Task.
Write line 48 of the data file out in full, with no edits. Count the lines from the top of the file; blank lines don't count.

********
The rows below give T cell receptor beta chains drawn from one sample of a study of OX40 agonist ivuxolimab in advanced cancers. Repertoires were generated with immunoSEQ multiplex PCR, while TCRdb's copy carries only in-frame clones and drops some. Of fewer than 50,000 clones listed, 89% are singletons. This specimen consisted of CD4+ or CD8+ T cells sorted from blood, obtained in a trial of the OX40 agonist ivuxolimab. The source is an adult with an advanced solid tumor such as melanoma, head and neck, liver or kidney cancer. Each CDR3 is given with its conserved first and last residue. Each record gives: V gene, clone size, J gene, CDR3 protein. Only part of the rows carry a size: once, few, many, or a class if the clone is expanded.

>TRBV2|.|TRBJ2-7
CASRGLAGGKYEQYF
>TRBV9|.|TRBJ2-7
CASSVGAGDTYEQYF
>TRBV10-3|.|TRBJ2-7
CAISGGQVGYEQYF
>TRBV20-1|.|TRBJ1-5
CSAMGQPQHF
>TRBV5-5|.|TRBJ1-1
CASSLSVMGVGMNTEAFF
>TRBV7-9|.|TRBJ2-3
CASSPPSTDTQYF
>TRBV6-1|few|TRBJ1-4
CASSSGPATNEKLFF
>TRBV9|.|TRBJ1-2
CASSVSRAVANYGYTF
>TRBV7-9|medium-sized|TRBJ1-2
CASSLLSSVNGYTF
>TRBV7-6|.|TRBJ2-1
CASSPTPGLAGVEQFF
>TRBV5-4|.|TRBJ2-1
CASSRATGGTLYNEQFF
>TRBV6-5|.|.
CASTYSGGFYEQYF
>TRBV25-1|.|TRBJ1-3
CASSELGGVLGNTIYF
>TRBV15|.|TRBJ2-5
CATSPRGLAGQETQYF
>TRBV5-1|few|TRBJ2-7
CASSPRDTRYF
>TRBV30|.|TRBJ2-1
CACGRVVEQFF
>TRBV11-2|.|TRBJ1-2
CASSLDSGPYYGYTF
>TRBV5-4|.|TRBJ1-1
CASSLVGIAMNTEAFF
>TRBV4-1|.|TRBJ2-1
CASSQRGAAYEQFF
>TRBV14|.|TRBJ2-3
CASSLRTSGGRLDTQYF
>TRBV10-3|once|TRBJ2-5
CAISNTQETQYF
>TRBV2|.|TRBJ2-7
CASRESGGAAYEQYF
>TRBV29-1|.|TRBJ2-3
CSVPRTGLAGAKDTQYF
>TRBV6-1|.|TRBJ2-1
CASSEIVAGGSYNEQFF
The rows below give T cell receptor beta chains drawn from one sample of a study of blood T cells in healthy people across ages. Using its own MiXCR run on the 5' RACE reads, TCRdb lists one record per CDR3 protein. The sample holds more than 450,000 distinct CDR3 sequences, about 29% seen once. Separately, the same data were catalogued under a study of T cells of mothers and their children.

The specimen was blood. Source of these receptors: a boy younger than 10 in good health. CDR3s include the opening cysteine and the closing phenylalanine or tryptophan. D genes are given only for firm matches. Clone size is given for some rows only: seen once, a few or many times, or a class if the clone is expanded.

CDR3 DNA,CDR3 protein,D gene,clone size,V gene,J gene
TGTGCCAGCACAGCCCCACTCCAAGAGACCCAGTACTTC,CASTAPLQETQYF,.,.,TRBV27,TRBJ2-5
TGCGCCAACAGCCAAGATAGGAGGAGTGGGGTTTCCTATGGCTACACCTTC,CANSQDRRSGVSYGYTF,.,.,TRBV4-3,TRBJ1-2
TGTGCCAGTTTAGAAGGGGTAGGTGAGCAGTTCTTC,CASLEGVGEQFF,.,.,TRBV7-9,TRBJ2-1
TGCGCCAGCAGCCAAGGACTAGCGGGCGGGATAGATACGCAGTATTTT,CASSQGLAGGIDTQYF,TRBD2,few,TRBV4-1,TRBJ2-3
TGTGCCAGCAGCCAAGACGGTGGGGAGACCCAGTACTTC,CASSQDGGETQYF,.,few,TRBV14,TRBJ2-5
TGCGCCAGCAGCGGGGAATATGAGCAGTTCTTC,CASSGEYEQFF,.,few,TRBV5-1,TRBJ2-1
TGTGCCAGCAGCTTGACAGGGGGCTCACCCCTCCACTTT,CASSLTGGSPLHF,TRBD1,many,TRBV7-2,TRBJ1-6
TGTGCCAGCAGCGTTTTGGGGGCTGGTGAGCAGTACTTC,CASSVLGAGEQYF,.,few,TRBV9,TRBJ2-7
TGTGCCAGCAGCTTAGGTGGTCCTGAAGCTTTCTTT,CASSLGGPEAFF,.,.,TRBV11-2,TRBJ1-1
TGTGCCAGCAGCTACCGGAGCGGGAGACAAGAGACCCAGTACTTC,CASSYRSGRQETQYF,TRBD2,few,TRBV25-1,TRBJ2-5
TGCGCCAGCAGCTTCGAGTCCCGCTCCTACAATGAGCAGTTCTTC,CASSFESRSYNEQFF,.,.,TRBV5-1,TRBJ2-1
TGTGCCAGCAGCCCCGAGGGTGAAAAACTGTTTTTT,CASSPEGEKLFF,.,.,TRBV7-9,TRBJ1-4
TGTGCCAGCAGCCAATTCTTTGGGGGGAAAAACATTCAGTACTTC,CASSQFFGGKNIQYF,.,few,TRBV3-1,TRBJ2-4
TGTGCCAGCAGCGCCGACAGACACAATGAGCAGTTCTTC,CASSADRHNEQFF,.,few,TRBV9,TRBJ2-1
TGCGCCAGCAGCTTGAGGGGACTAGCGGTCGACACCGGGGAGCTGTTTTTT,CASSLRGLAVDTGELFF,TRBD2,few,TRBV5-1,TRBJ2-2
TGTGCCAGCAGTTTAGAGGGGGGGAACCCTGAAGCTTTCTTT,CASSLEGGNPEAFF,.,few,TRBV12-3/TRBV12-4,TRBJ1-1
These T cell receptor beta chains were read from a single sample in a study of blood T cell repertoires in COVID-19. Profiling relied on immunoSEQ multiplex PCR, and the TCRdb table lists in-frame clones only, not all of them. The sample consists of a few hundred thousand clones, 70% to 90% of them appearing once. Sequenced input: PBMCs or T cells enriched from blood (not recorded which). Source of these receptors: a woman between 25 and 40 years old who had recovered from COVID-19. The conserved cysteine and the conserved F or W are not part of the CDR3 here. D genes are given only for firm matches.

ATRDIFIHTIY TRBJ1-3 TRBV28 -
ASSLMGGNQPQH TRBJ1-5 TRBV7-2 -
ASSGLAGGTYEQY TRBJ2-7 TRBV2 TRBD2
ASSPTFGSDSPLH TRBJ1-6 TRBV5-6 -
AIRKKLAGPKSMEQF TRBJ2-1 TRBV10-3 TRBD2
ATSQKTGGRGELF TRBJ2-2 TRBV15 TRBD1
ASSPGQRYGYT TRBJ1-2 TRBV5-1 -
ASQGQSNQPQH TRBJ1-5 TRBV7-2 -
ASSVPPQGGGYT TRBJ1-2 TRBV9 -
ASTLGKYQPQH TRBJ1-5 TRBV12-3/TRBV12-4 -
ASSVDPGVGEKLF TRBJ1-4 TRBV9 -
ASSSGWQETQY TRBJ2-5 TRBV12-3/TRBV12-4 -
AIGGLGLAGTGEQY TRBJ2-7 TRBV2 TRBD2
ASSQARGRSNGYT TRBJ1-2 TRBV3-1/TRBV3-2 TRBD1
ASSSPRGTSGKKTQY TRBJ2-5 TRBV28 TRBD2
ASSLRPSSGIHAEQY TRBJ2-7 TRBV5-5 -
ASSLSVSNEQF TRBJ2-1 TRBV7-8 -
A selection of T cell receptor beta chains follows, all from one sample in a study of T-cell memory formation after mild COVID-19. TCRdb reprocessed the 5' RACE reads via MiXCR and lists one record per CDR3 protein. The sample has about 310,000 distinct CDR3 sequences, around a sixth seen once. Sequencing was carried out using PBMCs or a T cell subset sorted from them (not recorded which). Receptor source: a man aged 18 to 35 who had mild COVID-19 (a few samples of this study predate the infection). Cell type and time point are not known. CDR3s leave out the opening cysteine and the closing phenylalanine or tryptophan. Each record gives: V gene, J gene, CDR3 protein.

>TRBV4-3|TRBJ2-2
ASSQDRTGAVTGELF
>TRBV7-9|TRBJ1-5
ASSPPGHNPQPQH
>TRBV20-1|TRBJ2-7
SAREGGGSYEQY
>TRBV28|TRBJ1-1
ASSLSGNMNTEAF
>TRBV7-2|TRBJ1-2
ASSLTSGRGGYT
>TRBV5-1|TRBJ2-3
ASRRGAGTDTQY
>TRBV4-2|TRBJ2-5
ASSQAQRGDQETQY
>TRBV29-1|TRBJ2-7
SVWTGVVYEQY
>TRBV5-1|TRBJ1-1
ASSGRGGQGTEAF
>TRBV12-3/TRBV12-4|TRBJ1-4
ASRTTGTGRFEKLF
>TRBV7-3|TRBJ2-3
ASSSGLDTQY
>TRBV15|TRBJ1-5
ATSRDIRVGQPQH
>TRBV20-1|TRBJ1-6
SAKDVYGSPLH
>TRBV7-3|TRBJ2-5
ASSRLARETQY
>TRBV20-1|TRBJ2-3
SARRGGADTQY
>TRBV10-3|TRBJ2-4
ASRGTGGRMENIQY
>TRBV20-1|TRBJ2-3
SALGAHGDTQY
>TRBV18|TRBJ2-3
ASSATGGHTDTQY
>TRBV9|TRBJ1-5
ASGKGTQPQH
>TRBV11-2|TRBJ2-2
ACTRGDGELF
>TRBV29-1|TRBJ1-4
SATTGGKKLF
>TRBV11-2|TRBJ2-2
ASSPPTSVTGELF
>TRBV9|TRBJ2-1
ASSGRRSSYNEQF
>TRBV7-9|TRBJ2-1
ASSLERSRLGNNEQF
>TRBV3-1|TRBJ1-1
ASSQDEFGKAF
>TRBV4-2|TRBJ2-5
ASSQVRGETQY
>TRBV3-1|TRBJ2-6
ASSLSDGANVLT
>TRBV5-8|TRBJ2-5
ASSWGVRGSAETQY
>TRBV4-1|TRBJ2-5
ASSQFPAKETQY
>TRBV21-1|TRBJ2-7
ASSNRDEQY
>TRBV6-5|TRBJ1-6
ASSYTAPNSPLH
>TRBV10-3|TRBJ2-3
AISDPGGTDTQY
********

>TRBV6-1|.|TRBJ2-1